Unfortunately it had less to do with their Game 1 victory in Vancouver the night before, and more to do with a line that went out on the popular social media network afterwards.
Sent from the team's official Twitter account, @LAKings, shortly after the 4-2 win, it read: "To Everyone in Canada outside of BC, you're welcome," a reference to the Canucks perceived status as one of hockey's most hated teams.
The Kings quickly apologized Thursday morning.
"We encourage our digital team to be creative, interactive and to apply a sense of humor whenever possible," Mike Altieri, the Kings vice president of communications and broadcasting, said in a statement. "To anyone who found it offensive, we sincerely apologize."
Vancouver players dismissed it, saying they are used to the wearing the black hat ever since last year's run to Game 7 of the Stanley Cup Final cast them in the villain's role -- even in Canada.
"You laugh about it a bit, but we're used to it," backup goalie Cory Schneider said. "Everyone's kinda doing that stuff to us, so it doesn't really bother us a whole lot. We have bigger, more important things to worry about than what their team is putting on Twitter."
Los Angeles players and coach Darryl Sutter also dismissed it for the most part, stressing that it didn't come from anyone in the locker room.
"It's irrelevant to the guys in the room," captain Dustin Brown said. "As players we're all smart enough to know bulletin board material at this time of the year is not a good idea and as players we all understand that. Maybe someone who is control of the Twitter feed needs to understand that as well."
As for perceptions of the Canucks, Brown said it should be considered a compliment.
"When you've been the best team the last two years, you automatically get the role of the most hated team," Brown said. "I mean you look at other sports, you look at the Yankees who have dominated baseball on and off, they are probably the most hated team in baseball. That goes with the territory of being the best."
VANCOUVER -- Canucks forward Byron Bitz accepted responsibility for the dangerous hit that knocked both him and Los Angeles Kings forward Kyle Clifford out of Game 1 of their Western Conference Quarterfinal series on Wednesday night.
The 6-foot-5 Canucks forward will have more time to think about after Brendan Shanahan, the NHL's Vice President of Player Safety, announced late Thursday that Bitz was suspended for two games for the dangerous hit.
"I don't feel very good about it," Bitz said before a phone hearing with Shanahan.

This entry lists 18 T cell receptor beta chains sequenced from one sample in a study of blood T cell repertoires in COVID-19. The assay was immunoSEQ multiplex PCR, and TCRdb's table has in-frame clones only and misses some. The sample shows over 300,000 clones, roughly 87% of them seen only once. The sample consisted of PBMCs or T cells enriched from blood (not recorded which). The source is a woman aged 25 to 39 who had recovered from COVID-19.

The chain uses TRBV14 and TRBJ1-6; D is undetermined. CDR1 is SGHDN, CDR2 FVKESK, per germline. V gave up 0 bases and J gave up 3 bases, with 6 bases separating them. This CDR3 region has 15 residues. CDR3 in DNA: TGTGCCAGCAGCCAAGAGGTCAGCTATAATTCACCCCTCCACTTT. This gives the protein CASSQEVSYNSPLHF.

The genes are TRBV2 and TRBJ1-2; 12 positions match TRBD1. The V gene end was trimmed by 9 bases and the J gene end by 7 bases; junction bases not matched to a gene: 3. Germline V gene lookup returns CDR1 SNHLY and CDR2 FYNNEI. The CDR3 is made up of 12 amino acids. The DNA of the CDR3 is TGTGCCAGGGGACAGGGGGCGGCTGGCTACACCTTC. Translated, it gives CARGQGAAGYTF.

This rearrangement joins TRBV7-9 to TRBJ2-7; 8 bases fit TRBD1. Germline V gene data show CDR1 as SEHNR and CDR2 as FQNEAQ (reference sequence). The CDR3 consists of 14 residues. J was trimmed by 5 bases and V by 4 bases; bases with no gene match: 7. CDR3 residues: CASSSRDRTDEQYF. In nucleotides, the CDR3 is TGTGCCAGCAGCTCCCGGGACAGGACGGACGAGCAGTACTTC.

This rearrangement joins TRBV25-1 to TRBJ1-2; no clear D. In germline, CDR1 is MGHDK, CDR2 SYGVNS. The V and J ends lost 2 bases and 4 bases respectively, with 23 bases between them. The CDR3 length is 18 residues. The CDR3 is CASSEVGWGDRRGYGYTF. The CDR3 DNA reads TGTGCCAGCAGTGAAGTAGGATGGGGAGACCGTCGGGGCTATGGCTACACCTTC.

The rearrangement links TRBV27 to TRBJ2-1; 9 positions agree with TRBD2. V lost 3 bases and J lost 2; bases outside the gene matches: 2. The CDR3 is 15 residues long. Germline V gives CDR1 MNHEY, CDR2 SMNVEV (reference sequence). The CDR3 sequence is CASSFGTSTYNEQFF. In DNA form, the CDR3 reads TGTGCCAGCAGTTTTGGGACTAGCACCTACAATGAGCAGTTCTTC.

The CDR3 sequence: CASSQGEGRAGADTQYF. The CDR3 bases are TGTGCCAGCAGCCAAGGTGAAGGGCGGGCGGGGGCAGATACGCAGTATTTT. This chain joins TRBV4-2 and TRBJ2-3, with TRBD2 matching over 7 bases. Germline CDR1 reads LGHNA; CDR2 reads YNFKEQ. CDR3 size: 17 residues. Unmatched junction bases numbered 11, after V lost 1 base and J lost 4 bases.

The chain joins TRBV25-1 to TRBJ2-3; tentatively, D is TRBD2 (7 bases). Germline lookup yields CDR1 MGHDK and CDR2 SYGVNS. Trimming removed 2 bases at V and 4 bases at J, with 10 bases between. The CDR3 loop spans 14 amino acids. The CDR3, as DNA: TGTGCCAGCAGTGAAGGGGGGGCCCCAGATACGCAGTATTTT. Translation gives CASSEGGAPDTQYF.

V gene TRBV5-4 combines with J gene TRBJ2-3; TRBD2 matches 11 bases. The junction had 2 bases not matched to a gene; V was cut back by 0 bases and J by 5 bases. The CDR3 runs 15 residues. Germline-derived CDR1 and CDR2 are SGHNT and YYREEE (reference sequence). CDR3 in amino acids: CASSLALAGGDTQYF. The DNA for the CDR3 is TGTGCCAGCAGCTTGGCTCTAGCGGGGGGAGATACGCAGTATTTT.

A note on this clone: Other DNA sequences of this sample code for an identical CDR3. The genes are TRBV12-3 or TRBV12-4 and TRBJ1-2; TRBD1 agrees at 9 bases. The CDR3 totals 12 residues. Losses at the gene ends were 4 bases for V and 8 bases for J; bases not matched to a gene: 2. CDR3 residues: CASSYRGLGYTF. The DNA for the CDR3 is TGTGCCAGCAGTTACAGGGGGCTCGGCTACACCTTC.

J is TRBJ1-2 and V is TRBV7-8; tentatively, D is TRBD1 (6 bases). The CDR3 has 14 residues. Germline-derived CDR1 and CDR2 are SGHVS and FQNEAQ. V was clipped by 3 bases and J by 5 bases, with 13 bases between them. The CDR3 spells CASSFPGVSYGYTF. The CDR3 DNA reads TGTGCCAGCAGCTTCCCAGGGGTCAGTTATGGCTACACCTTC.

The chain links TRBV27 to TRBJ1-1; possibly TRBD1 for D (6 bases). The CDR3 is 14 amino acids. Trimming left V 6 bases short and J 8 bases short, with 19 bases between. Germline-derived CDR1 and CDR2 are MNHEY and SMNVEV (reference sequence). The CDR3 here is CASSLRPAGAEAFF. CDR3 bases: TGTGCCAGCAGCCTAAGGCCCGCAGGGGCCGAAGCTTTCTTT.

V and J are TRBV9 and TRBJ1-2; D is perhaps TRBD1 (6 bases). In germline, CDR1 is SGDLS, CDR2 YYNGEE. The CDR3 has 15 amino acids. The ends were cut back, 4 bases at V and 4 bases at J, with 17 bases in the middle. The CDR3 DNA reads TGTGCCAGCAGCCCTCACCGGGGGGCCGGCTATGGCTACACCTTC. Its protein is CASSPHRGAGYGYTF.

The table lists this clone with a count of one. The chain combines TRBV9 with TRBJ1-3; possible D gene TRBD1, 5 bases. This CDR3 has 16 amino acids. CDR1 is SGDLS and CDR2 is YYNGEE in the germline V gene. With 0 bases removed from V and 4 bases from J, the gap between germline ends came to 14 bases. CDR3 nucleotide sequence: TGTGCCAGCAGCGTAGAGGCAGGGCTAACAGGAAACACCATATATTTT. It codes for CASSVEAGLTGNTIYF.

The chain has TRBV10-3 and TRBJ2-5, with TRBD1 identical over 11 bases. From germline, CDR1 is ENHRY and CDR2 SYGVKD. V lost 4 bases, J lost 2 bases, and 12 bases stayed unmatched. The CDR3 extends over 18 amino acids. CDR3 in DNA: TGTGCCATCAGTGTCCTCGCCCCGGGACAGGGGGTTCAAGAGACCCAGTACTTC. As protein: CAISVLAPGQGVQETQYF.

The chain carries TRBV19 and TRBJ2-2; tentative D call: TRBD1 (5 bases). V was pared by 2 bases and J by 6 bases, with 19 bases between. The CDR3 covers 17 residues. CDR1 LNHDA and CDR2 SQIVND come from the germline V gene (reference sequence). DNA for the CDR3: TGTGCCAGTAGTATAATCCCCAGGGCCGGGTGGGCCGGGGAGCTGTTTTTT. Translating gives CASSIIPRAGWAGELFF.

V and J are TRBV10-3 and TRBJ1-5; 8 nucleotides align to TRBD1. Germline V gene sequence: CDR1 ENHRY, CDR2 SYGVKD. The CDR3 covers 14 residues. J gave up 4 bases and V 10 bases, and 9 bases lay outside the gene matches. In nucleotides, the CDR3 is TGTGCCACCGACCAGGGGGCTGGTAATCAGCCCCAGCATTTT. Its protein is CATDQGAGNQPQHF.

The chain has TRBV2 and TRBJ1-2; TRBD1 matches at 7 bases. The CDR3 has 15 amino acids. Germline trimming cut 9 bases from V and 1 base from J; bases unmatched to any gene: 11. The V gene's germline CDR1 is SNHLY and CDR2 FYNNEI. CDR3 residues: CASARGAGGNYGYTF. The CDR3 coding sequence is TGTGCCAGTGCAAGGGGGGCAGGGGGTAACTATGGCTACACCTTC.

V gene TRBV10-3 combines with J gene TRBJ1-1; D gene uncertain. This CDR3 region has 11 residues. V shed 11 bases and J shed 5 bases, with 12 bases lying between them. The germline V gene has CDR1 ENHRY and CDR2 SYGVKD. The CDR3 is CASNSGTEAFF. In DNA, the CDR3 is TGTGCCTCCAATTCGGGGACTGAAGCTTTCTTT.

Clifford had his back to Bitz, who was skating along the goal line before planting his shoulder into the Kings' forward, driving his face hard into the boards. Bitz received a five-minute major for boarding, during which the Kings scored a goal, and a game misconduct. Clifford returned the bench during the ensuing power play but never got back on the ice and didn't return for the third period.
"I had no intention of targeting the head or injuring anybody," said Bitz, who has not been disciplined before. "That's not the way I play. It was an unfortunate play. The referees made the call and it cost our team a goal. It's my fault."
Los Angeles coach Darryl Sutter said Clifford wouldn't play Game 2 on Friday.
"You guys know the old standard, 'upper-body injury,' and he's out," Sutter said.
"I don't want to not tell the truth. I'll just leave it at that"
As for who might take Clifford's place in the lineup with Brad Richardson already out after an appendectomy Monday, Sutter only joked he was, "talking to Bernie Nichols about it, but he doesn't know if he's quite game ready."
The candidates include big wing Kevin Westgarth and smaller center Andrei Loktionov, a top prospect who was sent down to the AHL in February because there was no room behind Anze Kopitar, Mike Richards, Jarret Stoll and Colin Fraser.
"I have to be ready," Loktionov, a Russian, said in choppy English of possibly playing his first playoff game. "It's so much quickly than in season, everyone try to hit you. I have to keep my head up and keep move my feet. It's different."
The Canucks also have options to replace Bitz, including Dale Weise, who plays a similar physical role, and Andrew Ebbett, an undersized center who can also help on the second unit of a power play that was 0-for-5 in Game 1.
"I'd be kidding if I'd say we don't need the power play," coach Alain Vigneault said. "You need that as a weapon to make sure the other team stays honest on the ice and obviously our power play needs to be better. We have the personnel for it to be good. Right now they need to execute better."
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There's no discouragement in that room. There's no issues there at all to be honest with you. It's more about, 'Hey, it's opportunities for players.' And if we become that bad of a team because of one player, it's not a real good sign for our hockey club. So this is part of sports. It's part of hockey.